Black Tiger Shrimp have a firm texture and a clean - somewhat sweet flavour. Those raised in farms - with lower salinity in the water - tend to be a bit milder than ocean-caught Shrimp. When cooked, meat turns white and their black stripes turn bright red.
Black Tiger Shrimp - sometimes referred to as “tigers” - can be easily distinguished by their black stripes that encircle the shell. The Shrimp’s head contains all vital organs - including the antennae. Along the abdomen - or tail - is the intestine and ten periopods – or walking legs - and ten pleopods – or swimming legs. These allow the Shrimp to walk along the seafloor or to swim forwards and backwards. Maximum size depends on sex. Females are slightly larger than males and can grow to be 13 inches long.
Black Tiger Shrimp are a crustacean species found on muddy or sandy bottoms at depths of 65 -170 feet. This species is native to tropical waters - ranging from the east coast of Africa to Southern Australia and north to the Sea of Japan. Invasive populations are also present in Hawaii and in the Southern Atlantic Ocean. Despite their broad wild distribution - Black Tiger Shrimp are one of the most popular farmed Shrimp species. About 80% of Black Tiger Shrimp on the market is farmed - predominantly in Asian countries.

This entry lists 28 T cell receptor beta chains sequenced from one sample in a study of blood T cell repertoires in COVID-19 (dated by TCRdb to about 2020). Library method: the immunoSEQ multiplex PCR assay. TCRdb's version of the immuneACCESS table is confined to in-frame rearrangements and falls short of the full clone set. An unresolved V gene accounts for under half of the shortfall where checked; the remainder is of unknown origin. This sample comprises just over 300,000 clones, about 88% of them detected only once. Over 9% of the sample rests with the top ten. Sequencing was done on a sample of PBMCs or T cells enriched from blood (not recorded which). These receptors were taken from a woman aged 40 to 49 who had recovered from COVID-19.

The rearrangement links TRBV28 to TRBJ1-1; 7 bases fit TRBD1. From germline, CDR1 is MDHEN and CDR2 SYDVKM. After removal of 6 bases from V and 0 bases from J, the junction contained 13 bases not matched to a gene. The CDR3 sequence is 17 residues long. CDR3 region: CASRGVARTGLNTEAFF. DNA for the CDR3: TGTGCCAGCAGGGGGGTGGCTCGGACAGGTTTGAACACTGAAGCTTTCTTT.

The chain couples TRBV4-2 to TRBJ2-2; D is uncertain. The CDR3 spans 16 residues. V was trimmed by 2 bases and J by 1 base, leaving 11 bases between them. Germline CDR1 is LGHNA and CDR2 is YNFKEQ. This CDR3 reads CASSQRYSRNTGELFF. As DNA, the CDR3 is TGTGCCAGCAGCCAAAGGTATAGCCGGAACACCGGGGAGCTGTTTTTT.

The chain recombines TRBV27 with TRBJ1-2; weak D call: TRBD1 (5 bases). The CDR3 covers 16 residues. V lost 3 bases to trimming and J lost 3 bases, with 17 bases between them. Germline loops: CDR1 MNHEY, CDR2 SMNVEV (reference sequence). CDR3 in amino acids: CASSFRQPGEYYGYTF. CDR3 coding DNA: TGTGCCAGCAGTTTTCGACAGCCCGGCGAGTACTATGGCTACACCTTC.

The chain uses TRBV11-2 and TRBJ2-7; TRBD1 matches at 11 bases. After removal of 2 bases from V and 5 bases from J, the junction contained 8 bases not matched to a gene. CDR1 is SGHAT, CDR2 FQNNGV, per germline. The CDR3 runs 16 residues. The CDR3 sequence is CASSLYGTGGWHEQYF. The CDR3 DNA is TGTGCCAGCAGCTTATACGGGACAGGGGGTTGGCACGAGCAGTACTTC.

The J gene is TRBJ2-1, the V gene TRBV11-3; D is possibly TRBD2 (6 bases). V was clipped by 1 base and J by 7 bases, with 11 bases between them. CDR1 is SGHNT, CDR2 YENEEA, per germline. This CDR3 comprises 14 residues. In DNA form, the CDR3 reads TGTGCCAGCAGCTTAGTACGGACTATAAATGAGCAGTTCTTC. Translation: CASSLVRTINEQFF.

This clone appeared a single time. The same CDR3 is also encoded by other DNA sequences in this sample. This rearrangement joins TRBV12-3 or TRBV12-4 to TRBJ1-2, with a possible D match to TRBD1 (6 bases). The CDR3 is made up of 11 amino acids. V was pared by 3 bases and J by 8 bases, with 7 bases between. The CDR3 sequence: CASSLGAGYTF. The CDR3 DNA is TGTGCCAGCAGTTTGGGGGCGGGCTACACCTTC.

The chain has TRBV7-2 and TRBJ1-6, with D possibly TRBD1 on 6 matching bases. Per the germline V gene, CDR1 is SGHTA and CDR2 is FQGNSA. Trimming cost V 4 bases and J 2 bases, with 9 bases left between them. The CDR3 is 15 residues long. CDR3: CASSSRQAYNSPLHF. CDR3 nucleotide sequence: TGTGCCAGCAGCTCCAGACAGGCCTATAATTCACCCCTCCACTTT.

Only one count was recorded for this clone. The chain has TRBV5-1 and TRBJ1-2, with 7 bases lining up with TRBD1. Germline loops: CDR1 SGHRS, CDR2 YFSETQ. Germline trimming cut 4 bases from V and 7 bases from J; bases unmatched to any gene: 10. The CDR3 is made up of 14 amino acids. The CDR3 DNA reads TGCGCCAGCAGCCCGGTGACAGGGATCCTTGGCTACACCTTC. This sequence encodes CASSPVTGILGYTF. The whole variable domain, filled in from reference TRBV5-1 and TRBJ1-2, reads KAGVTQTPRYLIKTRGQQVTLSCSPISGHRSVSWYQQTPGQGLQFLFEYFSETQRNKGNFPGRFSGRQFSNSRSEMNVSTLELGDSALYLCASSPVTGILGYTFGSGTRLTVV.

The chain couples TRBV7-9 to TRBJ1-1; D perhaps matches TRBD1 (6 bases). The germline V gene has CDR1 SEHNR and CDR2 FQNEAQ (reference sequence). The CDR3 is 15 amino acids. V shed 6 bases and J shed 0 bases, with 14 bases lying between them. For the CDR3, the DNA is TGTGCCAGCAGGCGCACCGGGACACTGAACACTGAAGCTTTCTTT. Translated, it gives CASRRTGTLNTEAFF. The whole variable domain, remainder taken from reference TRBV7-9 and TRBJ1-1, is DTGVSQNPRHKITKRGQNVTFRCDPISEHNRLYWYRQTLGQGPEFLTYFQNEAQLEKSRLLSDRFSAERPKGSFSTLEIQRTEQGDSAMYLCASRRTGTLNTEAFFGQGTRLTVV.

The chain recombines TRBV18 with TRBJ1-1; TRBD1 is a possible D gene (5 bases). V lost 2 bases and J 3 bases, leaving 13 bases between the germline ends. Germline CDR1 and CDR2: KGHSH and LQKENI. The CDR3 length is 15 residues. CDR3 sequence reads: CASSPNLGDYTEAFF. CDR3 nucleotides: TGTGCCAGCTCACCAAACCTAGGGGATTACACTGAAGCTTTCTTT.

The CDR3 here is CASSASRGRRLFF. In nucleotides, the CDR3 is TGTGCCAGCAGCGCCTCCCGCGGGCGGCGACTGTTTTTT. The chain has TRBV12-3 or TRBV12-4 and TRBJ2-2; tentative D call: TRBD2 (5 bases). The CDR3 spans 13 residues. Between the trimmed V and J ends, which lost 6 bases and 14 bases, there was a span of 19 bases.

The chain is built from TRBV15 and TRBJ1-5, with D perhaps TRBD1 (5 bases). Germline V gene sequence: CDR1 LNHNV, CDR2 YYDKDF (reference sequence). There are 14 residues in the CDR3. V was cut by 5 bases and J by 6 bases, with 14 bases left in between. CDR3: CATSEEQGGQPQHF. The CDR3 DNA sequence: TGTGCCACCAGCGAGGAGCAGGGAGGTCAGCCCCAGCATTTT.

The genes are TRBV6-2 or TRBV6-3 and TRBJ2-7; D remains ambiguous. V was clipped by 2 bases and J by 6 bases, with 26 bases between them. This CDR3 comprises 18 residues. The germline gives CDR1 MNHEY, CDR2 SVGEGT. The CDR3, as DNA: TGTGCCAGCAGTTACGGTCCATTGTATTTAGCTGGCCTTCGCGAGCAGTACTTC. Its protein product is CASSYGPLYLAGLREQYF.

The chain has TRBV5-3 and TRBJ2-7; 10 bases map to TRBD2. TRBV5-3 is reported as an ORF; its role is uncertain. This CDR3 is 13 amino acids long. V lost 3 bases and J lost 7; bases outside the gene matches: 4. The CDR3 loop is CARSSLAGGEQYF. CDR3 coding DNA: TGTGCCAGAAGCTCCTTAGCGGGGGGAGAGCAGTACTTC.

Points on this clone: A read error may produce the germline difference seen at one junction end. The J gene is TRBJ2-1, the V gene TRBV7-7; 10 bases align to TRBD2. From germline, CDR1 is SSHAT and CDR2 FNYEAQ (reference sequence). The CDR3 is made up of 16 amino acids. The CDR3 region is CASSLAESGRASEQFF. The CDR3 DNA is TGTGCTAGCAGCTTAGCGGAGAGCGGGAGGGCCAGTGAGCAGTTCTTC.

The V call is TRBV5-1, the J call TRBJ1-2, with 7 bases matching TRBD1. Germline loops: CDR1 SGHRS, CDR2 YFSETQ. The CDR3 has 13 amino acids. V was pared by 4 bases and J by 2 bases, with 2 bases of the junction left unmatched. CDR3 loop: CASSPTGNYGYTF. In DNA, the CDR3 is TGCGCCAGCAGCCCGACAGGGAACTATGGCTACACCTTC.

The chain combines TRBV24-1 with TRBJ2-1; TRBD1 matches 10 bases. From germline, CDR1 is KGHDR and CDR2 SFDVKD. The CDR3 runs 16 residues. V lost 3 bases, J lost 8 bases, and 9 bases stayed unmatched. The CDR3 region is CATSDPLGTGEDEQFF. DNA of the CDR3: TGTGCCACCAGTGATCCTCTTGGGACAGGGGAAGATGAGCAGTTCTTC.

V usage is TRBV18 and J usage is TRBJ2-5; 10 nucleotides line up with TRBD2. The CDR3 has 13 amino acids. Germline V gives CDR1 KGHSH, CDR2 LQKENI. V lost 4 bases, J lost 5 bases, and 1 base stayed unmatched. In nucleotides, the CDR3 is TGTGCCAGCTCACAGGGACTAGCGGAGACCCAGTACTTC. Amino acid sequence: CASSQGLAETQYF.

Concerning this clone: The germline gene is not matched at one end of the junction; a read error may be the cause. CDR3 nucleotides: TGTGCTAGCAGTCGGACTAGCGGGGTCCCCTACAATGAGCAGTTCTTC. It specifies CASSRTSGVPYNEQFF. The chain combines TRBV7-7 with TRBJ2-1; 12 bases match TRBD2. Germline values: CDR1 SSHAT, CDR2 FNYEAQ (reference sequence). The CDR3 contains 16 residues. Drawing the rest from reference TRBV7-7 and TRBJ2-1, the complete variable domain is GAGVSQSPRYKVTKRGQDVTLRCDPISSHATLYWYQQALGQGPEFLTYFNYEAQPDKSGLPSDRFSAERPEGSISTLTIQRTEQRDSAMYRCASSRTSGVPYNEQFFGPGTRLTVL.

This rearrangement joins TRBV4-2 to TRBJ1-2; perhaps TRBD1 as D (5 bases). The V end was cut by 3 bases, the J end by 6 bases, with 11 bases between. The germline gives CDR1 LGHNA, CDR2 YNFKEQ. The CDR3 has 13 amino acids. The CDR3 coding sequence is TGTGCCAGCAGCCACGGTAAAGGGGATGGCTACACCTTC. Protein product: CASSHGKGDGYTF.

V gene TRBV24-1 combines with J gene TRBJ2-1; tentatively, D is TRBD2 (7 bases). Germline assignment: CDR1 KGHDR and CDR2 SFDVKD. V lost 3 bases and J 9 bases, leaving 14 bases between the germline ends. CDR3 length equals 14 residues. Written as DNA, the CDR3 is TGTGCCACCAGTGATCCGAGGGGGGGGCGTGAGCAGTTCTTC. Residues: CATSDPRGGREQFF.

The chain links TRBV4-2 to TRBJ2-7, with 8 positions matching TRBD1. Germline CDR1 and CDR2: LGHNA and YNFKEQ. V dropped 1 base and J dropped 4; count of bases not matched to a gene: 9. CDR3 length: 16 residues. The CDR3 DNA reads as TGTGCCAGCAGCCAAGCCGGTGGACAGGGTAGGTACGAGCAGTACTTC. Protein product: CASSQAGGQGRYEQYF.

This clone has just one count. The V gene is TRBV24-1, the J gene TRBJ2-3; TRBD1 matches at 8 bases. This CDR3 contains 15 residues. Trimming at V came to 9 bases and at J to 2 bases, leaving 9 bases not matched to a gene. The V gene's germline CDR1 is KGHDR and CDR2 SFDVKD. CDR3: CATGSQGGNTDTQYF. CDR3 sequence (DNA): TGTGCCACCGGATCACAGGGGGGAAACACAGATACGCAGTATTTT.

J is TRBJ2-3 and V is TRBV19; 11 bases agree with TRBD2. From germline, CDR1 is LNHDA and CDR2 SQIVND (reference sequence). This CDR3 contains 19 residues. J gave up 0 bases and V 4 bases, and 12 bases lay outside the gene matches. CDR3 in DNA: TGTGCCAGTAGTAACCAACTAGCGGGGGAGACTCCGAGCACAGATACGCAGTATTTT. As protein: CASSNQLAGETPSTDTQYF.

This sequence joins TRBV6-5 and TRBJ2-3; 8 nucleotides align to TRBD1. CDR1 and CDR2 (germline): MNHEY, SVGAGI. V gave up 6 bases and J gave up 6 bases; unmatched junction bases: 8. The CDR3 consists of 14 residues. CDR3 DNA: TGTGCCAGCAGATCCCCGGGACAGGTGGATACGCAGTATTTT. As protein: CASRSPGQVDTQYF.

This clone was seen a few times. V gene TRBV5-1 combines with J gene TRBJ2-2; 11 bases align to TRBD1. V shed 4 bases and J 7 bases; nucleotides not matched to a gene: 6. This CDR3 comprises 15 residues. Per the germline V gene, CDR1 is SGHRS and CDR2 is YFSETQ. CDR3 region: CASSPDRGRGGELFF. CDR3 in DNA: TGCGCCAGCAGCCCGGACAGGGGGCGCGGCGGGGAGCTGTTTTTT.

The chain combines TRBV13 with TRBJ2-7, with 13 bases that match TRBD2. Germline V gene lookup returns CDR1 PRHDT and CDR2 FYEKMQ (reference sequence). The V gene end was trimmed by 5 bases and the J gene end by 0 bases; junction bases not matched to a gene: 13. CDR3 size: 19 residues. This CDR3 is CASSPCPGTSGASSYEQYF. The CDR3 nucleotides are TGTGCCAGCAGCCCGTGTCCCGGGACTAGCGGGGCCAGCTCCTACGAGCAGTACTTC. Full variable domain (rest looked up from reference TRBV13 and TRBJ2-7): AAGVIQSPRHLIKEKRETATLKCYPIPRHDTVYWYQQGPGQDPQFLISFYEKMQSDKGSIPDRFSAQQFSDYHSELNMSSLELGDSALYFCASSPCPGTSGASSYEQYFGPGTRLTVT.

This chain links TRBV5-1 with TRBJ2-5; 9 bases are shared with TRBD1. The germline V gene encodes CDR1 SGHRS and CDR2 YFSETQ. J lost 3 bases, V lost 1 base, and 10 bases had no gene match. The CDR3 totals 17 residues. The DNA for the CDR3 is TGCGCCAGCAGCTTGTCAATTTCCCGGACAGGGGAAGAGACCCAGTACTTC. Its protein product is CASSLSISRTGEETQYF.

Shrimp are highly resilient to overfishing because they have a short lifespan, are fast growers and produce many young. Farmed Black Tiger Shrimp have been ranked on the “avoid” list by environmental organizations. This ranking is due to pollution including - nutrient effluent discharge, use of banned antibiotics and habitat degradation. In addition - depending on the country - management practices are sometimes non-existent or poorly enforced.